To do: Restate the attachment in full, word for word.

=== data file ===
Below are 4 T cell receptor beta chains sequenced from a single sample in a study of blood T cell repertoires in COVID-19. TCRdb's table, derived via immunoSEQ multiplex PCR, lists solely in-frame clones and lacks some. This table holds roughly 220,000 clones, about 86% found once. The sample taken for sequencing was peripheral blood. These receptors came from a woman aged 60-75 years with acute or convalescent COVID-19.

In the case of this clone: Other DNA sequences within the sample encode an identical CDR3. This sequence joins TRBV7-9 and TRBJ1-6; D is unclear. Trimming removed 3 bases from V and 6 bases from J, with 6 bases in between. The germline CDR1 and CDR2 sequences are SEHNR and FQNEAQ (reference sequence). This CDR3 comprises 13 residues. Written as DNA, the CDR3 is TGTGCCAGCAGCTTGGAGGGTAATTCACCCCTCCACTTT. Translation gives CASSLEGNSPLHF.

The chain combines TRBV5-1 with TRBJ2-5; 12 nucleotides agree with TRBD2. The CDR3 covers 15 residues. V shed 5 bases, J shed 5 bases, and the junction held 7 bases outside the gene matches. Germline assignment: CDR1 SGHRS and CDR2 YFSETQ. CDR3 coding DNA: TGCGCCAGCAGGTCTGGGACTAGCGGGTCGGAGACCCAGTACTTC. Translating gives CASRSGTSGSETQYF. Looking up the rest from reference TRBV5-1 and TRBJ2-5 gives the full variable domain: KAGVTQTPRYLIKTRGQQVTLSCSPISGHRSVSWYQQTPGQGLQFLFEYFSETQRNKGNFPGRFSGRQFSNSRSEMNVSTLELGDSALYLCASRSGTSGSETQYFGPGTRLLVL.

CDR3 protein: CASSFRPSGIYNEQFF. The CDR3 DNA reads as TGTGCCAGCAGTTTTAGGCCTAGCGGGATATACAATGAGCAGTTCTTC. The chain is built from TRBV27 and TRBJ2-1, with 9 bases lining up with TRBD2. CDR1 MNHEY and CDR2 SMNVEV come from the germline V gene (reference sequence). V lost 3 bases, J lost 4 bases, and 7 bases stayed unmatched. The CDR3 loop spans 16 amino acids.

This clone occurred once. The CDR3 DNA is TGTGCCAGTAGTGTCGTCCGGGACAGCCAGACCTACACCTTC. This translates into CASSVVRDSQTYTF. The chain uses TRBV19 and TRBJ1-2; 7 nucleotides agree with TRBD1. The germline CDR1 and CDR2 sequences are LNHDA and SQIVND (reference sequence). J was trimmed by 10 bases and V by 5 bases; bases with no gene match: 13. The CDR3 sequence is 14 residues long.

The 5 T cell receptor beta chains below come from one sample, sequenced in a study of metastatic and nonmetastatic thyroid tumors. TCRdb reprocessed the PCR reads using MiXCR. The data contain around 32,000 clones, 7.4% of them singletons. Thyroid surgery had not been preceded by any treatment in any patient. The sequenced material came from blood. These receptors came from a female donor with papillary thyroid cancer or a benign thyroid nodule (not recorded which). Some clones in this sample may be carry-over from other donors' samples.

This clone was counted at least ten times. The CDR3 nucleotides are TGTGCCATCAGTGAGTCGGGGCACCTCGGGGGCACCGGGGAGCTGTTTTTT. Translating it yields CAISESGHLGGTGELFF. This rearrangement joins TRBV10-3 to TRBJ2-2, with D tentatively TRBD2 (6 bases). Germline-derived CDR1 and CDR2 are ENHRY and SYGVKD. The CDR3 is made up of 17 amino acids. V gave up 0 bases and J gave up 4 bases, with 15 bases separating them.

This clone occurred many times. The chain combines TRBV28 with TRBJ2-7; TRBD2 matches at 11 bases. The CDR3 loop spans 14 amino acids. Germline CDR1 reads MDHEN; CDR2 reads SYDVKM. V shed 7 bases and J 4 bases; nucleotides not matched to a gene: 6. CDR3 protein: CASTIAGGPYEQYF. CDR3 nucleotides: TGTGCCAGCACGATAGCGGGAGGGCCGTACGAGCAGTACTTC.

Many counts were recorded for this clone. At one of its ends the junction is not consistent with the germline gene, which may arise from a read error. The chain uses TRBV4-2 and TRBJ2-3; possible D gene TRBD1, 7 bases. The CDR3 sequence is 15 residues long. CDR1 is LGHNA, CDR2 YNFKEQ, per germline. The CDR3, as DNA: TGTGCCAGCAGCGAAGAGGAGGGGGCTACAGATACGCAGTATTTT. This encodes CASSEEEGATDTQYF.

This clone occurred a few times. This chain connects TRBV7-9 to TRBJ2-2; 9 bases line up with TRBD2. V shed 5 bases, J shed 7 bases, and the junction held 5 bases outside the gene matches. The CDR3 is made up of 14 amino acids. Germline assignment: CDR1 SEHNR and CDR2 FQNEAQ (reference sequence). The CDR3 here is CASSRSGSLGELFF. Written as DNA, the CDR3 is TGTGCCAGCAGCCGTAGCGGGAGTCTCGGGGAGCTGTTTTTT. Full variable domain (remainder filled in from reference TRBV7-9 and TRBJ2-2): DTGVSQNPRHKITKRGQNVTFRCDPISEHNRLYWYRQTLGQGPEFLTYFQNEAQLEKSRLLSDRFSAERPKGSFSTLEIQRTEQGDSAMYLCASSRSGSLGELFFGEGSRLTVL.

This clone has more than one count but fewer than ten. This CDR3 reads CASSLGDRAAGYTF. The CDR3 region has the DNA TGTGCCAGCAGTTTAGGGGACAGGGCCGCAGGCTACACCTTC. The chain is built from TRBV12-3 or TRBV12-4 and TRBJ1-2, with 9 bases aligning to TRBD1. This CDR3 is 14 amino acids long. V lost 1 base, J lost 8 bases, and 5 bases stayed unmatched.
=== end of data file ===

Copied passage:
Below are 4 T cell receptor beta chains sequenced from a single sample in a study of blood T cell repertoires in COVID-19. TCRdb's table, derived via immunoSEQ multiplex PCR, lists solely in-frame clones and lacks some. This table holds roughly 220,000 clones, about 86% found once. The sample taken for sequencing was peripheral blood. These receptors came from a woman aged 60-75 years with acute or convalescent COVID-19.

In the case of this clone: Other DNA sequences within the sample encode an identical CDR3. This sequence joins TRBV7-9 and TRBJ1-6; D is unclear. Trimming removed 3 bases from V and 6 bases from J, with 6 bases in between. The germline CDR1 and CDR2 sequences are SEHNR and FQNEAQ (reference sequence). This CDR3 comprises 13 residues. Written as DNA, the CDR3 is TGTGCCAGCAGCTTGGAGGGTAATTCACCCCTCCACTTT. Translation gives CASSLEGNSPLHF.

The chain combines TRBV5-1 with TRBJ2-5; 12 nucleotides agree with TRBD2. The CDR3 covers 15 residues. V shed 5 bases, J shed 5 bases, and the junction held 7 bases outside the gene matches. Germline assignment: CDR1 SGHRS and CDR2 YFSETQ. CDR3 coding DNA: TGCGCCAGCAGGTCTGGGACTAGCGGGTCGGAGACCCAGTACTTC. Translating gives CASRSGTSGSETQYF. Looking up the rest from reference TRBV5-1 and TRBJ2-5 gives the full variable domain: KAGVTQTPRYLIKTRGQQVTLSCSPISGHRSVSWYQQTPGQGLQFLFEYFSETQRNKGNFPGRFSGRQFSNSRSEMNVSTLELGDSALYLCASRSGTSGSETQYFGPGTRLLVL.

CDR3 protein: CASSFRPSGIYNEQFF. The CDR3 DNA reads as TGTGCCAGCAGTTTTAGGCCTAGCGGGATATACAATGAGCAGTTCTTC. The chain is built from TRBV27 and TRBJ2-1, with 9 bases lining up with TRBD2. CDR1 MNHEY and CDR2 SMNVEV come from the germline V gene (reference sequence). V lost 3 bases, J lost 4 bases, and 7 bases stayed unmatched. The CDR3 loop spans 16 amino acids.

This clone occurred once. The CDR3 DNA is TGTGCCAGTAGTGTCGTCCGGGACAGCCAGACCTACACCTTC. This translates into CASSVVRDSQTYTF. The chain uses TRBV19 and TRBJ1-2; 7 nucleotides agree with TRBD1. The germline CDR1 and CDR2 sequences are LNHDA and SQIVND (reference sequence). J was trimmed by 10 bases and V by 5 bases; bases with no gene match: 13. The CDR3 sequence is 14 residues long.

The 5 T cell receptor beta chains below come from one sample, sequenced in a study of metastatic and nonmetastatic thyroid tumors. TCRdb reprocessed the PCR reads using MiXCR. The data contain around 32,000 clones, 7.4% of them singletons. Thyroid surgery had not been preceded by any treatment in any patient. The sequenced material came from blood. These receptors came from a female donor with papillary thyroid cancer or a benign thyroid nodule (not recorded which). Some clones in this sample may be carry-over from other donors' samples.

This clone was counted at least ten times. The CDR3 nucleotides are TGTGCCATCAGTGAGTCGGGGCACCTCGGGGGCACCGGGGAGCTGTTTTTT. Translating it yields CAISESGHLGGTGELFF. This rearrangement joins TRBV10-3 to TRBJ2-2, with D tentatively TRBD2 (6 bases). Germline-derived CDR1 and CDR2 are ENHRY and SYGVKD. The CDR3 is made up of 17 amino acids. V gave up 0 bases and J gave up 4 bases, with 15 bases separating them.

This clone occurred many times. The chain combines TRBV28 with TRBJ2-7; TRBD2 matches at 11 bases. The CDR3 loop spans 14 amino acids. Germline CDR1 reads MDHEN; CDR2 reads SYDVKM. V shed 7 bases and J 4 bases; nucleotides not matched to a gene: 6. CDR3 protein: CASTIAGGPYEQYF. CDR3 nucleotides: TGTGCCAGCACGATAGCGGGAGGGCCGTACGAGCAGTACTTC.

Many counts were recorded for this clone. At one of its ends the junction is not consistent with the germline gene, which may arise from a read error. The chain uses TRBV4-2 and TRBJ2-3; possible D gene TRBD1, 7 bases. The CDR3 sequence is 15 residues long. CDR1 is LGHNA, CDR2 YNFKEQ, per germline. The CDR3, as DNA: TGTGCCAGCAGCGAAGAGGAGGGGGCTACAGATACGCAGTATTTT. This encodes CASSEEEGATDTQYF.

This clone occurred a few times. This chain connects TRBV7-9 to TRBJ2-2; 9 bases line up with TRBD2. V shed 5 bases, J shed 7 bases, and the junction held 5 bases outside the gene matches. The CDR3 is made up of 14 amino acids. Germline assignment: CDR1 SEHNR and CDR2 FQNEAQ (reference sequence). The CDR3 here is CASSRSGSLGELFF. Written as DNA, the CDR3 is TGTGCCAGCAGCCGTAGCGGGAGTCTCGGGGAGCTGTTTTTT. Full variable domain (remainder filled in from reference TRBV7-9 and TRBJ2-2): DTGVSQNPRHKITKRGQNVTFRCDPISEHNRLYWYRQTLGQGPEFLTYFQNEAQLEKSRLLSDRFSAERPKGSFSTLEIQRTEQGDSAMYLCASSRSGSLGELFFGEGSRLTVL.

This clone has more than one count but fewer than ten. This CDR3 reads CASSLGDRAAGYTF. The CDR3 region has the DNA TGTGCCAGCAGTTTAGGGGACAGGGCCGCAGGCTACACCTTC. The chain is built from TRBV12-3 or TRBV12-4 and TRBJ1-2, with 9 bases aligning to TRBD1. This CDR3 is 14 amino acids long. V lost 1 base, J lost 8 bases, and 5 bases stayed unmatched.